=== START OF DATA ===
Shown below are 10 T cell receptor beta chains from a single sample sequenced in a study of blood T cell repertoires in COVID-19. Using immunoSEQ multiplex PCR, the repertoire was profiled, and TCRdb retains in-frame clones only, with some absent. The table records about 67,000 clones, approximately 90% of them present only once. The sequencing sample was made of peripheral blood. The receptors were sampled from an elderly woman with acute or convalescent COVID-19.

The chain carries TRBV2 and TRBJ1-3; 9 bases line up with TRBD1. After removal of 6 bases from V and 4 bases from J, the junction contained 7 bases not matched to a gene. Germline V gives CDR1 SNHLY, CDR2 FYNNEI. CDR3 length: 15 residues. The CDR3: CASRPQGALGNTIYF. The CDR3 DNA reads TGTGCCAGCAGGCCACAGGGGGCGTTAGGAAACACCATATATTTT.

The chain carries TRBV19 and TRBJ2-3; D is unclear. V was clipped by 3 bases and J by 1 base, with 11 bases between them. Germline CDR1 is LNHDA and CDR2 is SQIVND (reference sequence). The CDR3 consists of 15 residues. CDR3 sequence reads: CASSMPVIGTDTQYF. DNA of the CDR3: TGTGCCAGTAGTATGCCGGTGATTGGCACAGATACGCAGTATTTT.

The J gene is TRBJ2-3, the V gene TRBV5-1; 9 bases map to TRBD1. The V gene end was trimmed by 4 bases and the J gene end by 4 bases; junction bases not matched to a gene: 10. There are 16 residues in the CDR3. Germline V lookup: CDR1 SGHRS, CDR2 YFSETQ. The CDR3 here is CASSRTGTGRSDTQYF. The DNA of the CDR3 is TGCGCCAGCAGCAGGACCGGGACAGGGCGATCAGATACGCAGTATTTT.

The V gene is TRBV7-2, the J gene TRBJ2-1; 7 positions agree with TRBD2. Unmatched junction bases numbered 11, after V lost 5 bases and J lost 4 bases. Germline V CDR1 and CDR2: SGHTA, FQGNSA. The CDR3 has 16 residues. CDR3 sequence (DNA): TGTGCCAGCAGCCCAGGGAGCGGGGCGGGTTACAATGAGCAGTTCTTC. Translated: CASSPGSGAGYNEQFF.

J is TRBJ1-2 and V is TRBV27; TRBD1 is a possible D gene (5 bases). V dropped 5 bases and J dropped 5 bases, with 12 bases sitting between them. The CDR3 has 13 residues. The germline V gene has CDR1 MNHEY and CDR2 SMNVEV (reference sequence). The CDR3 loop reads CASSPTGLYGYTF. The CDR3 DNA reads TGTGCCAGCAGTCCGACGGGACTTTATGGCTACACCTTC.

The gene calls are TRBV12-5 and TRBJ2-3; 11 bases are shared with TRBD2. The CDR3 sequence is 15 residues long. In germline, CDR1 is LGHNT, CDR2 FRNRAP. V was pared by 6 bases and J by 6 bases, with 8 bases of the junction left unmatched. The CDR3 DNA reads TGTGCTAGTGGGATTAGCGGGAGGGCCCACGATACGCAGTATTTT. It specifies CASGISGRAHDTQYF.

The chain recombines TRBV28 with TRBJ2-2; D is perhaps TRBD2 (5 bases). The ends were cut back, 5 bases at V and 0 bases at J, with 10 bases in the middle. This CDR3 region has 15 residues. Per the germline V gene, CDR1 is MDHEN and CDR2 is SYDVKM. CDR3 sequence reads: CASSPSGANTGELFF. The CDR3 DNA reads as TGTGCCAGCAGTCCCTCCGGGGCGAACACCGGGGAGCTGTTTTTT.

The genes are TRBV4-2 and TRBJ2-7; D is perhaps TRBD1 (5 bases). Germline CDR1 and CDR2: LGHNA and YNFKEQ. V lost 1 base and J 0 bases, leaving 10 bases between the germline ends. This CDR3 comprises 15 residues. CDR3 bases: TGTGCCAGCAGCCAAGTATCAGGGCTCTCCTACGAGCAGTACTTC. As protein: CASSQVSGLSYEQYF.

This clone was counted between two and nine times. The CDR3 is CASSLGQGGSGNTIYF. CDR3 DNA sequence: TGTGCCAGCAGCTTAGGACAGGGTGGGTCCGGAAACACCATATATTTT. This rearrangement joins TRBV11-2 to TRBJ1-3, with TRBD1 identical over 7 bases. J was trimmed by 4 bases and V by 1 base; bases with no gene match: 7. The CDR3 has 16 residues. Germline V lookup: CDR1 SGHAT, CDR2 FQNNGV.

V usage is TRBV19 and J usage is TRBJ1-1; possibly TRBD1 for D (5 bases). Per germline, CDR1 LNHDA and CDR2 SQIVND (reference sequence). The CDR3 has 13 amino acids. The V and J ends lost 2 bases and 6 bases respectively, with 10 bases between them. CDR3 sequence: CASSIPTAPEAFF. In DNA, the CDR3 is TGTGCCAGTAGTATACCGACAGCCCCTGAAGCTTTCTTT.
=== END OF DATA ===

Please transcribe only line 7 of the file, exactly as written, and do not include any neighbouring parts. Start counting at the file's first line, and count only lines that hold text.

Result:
The gene calls are TRBV12-5 and TRBJ2-3; 11 bases are shared with TRBD2. The CDR3 sequence is 15 residues long. In germline, CDR1 is LGHNT, CDR2 FRNRAP. V was pared by 6 bases and J by 6 bases, with 8 bases of the junction left unmatched. The CDR3 DNA reads TGTGCTAGTGGGATTAGCGGGAGGGCCCACGATACGCAGTATTTT. It specifies CASGISGRAHDTQYF.